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Inside the Mind of Fashion Illustrator Megan Hess
How do you condense decades of history and design from the most celebrated Italian fashion houses? For illustrator Megan Hess, it came down to figuring out the essential elements that have made them household names. In her seventh and latest book, Iconic: The Masters of Italian Fashion, she explores 10 designers (Versace, Dolce & Gabbana, Fendi, Valentino, Pucci, Prada, Miu Miu, Missoni, Gucci and Armani) and their signature styles through pages of vibrant illustrations and personal anecdotes.
The Australian-based international illustrator began her career in graphic design and art direction. Her big break came in 2008, when she got the call to create an illustrated cover for Candace Bushnell’s best-selling book, Sex and the City. Since then, Hess has worked with clients like Tiffany & Co. and Bergdorf Goodman (and her dream collaborations are with Vivienne Westwood and Tom Ford). With 365,000 Instagram followers, she’s captured imaginations with her ultra chic and fashionable characters. “Illustration is something that has no boundaries. If you can draw it, anything can be created,” she says.
Iconic: The Masters of Italian Fashion by Megan Hess
In Iconic: The Masters of Italian Fashion, Hess invites readers to step into the world of each designer. Everything from the look of the characters to the borders of the illustrations was selected to embody the DNA of each house. “It was a lot of research into the history of their collections and going through year-by-year to decide what stands out,” she says of the process. “Fun but exhausting.” We caught up with Hess during her book tour stop in Toronto to talk about what she needs to be creative and the ups and downs of social media.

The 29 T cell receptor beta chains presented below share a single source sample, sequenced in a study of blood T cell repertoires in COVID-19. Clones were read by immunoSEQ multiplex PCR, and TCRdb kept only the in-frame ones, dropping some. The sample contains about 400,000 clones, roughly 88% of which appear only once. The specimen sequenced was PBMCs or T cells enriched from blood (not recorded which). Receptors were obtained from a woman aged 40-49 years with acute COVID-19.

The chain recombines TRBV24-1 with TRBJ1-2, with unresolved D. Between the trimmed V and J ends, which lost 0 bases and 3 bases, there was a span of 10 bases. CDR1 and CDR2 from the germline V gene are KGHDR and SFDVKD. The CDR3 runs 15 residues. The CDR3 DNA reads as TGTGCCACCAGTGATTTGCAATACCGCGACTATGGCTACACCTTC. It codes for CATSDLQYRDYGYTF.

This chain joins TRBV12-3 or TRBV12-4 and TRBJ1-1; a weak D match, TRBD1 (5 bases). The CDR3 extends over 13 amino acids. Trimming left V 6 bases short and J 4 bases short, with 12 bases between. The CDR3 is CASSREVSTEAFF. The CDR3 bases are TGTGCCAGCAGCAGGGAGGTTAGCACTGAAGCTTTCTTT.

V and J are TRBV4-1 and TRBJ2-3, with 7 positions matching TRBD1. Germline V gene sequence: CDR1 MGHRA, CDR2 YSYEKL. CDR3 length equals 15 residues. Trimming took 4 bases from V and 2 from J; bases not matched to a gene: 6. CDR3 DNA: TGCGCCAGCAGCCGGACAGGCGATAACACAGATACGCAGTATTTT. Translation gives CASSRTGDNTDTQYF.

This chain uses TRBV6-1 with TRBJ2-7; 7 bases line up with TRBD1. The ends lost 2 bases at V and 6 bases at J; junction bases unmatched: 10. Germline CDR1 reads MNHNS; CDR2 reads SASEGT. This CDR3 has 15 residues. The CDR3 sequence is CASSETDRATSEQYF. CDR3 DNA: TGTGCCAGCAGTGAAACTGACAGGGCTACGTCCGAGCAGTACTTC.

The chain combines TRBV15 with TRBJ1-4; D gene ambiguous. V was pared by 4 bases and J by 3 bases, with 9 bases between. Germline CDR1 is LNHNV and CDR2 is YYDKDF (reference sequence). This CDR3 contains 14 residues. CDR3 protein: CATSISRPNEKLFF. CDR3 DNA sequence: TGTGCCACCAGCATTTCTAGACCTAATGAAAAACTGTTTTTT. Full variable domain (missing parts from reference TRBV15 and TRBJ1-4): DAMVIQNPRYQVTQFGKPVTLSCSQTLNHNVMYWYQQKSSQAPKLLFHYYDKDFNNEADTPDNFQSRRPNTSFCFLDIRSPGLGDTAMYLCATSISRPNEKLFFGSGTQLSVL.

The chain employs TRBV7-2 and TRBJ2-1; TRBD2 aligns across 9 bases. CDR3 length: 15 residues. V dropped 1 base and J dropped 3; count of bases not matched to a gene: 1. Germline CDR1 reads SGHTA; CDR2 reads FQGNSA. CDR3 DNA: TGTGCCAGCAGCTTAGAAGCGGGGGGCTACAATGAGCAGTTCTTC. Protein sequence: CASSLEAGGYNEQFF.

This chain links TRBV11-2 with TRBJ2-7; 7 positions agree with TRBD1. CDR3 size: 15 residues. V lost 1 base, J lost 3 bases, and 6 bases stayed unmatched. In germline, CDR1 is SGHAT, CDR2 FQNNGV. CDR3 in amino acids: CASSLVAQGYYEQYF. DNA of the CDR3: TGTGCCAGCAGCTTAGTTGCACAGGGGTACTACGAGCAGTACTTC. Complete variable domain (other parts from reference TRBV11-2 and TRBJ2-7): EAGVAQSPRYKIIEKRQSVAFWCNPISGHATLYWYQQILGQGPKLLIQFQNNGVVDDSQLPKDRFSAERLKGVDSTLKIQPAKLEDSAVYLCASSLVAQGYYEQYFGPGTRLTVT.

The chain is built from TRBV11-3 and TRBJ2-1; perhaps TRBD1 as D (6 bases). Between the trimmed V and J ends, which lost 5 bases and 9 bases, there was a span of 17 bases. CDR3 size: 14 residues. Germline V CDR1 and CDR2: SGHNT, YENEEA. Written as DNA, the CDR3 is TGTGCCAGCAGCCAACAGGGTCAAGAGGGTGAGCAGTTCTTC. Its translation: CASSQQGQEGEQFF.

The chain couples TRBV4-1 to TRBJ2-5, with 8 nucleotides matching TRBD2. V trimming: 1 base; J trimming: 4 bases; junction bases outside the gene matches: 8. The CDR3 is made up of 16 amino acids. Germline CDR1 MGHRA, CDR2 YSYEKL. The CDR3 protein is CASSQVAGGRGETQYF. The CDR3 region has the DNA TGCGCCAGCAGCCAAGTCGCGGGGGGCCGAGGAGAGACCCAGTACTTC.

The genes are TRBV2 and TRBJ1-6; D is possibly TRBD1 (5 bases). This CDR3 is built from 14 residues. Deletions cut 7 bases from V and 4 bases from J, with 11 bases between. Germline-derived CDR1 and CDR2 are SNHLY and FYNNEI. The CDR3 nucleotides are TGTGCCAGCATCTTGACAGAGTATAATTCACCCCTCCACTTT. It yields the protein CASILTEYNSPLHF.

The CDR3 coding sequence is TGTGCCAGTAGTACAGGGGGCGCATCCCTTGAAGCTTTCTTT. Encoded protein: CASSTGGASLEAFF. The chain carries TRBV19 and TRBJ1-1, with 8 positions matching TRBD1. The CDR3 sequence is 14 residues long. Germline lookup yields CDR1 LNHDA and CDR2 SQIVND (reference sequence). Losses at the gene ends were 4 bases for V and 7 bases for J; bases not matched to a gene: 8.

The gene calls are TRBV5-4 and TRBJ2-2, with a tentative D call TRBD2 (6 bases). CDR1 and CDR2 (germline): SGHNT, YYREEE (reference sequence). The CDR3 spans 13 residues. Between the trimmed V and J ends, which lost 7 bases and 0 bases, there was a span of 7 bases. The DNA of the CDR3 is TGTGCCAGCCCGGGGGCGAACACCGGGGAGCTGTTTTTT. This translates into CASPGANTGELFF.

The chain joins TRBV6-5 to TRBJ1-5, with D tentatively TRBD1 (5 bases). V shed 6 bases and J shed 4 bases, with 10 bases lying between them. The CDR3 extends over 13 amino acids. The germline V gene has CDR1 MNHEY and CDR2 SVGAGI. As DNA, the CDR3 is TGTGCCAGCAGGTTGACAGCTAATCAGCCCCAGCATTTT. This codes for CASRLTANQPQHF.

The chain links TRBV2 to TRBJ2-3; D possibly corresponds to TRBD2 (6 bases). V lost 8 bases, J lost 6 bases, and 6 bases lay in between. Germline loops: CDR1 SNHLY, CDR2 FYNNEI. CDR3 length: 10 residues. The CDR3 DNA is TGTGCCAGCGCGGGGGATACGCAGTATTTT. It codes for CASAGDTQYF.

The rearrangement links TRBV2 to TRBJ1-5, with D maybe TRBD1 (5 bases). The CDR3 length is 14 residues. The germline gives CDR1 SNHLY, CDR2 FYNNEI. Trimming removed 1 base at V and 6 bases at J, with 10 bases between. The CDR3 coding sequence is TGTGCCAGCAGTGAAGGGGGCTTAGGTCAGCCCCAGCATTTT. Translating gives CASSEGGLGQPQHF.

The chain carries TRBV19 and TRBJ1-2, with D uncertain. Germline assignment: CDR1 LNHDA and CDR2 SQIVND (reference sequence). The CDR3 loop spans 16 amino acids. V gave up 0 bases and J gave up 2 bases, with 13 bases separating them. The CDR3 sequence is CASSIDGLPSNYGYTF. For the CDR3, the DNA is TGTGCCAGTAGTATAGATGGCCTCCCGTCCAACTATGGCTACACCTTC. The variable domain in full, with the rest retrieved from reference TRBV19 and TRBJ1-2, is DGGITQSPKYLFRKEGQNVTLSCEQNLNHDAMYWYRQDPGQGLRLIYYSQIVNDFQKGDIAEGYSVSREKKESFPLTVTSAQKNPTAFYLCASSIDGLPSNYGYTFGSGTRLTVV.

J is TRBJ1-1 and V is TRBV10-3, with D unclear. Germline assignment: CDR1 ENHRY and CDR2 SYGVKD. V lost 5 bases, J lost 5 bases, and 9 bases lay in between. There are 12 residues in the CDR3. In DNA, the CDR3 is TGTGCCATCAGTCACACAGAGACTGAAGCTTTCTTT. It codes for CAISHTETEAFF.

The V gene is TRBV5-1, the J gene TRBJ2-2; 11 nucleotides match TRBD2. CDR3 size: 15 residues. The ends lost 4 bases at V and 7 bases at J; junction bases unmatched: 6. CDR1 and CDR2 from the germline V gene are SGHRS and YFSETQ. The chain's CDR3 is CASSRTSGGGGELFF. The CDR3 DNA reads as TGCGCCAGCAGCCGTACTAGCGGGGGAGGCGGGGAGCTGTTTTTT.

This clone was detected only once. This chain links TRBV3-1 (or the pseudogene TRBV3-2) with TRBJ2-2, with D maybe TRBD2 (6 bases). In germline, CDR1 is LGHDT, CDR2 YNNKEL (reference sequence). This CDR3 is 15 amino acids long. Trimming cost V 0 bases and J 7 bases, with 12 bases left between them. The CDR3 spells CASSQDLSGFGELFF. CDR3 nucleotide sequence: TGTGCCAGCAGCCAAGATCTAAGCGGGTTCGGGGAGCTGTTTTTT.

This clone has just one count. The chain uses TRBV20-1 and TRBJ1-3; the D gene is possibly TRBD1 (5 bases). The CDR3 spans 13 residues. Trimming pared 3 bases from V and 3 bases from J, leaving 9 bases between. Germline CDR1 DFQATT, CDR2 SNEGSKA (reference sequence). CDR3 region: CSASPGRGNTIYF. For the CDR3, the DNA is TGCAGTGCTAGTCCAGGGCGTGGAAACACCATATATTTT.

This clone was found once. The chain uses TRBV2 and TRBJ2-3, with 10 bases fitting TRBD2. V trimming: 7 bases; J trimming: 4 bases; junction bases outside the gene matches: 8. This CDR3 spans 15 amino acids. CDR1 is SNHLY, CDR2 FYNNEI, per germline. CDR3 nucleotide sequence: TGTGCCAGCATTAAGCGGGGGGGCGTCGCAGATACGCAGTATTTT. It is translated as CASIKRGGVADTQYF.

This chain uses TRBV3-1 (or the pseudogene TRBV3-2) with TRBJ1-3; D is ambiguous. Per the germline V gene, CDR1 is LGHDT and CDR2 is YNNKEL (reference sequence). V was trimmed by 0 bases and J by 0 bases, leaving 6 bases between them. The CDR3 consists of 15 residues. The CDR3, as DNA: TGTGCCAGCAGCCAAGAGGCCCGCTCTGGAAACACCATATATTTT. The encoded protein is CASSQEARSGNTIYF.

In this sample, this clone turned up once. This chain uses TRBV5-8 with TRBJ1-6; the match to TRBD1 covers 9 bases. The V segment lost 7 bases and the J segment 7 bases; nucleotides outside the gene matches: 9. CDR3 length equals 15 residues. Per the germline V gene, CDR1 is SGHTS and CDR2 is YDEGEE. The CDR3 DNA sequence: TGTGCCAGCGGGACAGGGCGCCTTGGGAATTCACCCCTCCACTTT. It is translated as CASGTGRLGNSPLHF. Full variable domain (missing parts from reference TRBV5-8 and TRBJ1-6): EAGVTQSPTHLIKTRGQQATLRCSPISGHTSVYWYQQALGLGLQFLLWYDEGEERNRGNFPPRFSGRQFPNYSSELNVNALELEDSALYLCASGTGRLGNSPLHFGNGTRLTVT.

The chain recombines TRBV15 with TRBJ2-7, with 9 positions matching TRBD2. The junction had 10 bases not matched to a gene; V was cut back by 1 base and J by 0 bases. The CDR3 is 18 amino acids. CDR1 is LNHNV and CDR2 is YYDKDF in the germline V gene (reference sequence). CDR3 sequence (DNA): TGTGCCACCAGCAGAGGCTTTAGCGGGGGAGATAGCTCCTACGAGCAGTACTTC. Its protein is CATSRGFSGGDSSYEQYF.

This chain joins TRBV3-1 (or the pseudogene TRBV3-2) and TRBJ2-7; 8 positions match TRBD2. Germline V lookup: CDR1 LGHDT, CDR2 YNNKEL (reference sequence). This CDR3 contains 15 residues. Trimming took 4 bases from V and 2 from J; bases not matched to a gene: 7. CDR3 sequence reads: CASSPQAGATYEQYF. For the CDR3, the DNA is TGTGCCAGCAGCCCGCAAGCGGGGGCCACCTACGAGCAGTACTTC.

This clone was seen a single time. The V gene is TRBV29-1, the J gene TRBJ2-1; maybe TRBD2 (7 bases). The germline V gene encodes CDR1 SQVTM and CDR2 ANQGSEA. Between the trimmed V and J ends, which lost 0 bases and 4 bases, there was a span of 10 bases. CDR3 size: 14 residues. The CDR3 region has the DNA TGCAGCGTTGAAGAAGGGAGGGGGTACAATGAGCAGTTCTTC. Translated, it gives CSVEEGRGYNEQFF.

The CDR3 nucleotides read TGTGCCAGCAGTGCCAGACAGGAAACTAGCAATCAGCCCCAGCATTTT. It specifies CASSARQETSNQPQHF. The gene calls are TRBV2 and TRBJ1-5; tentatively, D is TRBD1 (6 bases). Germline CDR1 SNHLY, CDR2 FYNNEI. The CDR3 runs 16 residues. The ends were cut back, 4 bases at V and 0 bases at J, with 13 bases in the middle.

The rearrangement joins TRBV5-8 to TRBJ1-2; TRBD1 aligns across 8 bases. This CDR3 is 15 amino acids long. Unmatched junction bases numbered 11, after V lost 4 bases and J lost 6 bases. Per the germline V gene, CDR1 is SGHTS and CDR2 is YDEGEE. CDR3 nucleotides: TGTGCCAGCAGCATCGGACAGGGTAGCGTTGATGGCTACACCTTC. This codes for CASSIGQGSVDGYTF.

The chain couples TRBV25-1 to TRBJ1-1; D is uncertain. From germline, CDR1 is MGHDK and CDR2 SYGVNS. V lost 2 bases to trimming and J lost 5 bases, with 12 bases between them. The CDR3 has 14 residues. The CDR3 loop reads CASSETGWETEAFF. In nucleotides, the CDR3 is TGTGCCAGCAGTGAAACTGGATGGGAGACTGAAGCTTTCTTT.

How do you move past creative blocks?
“I only ever feel that way when I’m under time pressure so I try to really build in that initial period when I’m working on a new project of just really thinking before I even start drawing. I’ve learnt over time that starting too quickly is a bad path to go down. If I can’t get inspiration, it’s usually just stepping away from it. Sometimes at the end of the day in the studio, I’ll turn all my pieces over so I can’t see them and then in the morning I’ll turn it back over and you can see it with fresh eyes.”
What are must-have items in your artist toolkit?
“It’s more of being in a space where I can create anything. When I’m travelling, it’s really hard to draw anything because I’m in a hotel room, jet-lagged, tired and I don’t have all my stuff. I work very well in the studio because I have all my things. I have on my desk a little Louis Vuitton trunk that I keep little papers in. I have a bowl of gold buttons and lids from perfumes that I’ve kept. They mean nothing to anybody else but all that gets me creating. Essentially, all I really do need is a pen and paper but it’s my little inspirations that really do help me draw.”
Missoni in Iconic: The Masters of Italian Fashion
You have a lot of followers on Instagram and the platform is such a big part of how we consume fashion now. What are your takes on social media?
“Social media has been extremely helpful to me in terms of my work and my business. I found it a really great way to connect with people and to curate the projects and the different things that I’m working on. But in general, I actually don’t spend that much time on it. I post once a day and I can go weeks without even looking at the feed. It can consume you so I try to keep a healthy medium with it.”
What project are you looking to tackle next?
“My latest project when I get back from this tour is I’m working on the second story for Claris: The Chicest Mouse in Paris. This book is for children but it’s also for adults. If you were to read it, it would be something that you would probably think is funny from an adult perspective as well because there’s that fashion element to it. We’ve got a lot of products that we’ve worked on for Christmas in-between the luxury collaborations. We work on a lot of bespoke, small things in the studio that we do as product whether it’s scarves or table top pieces.”
This interview has been edited and condensed.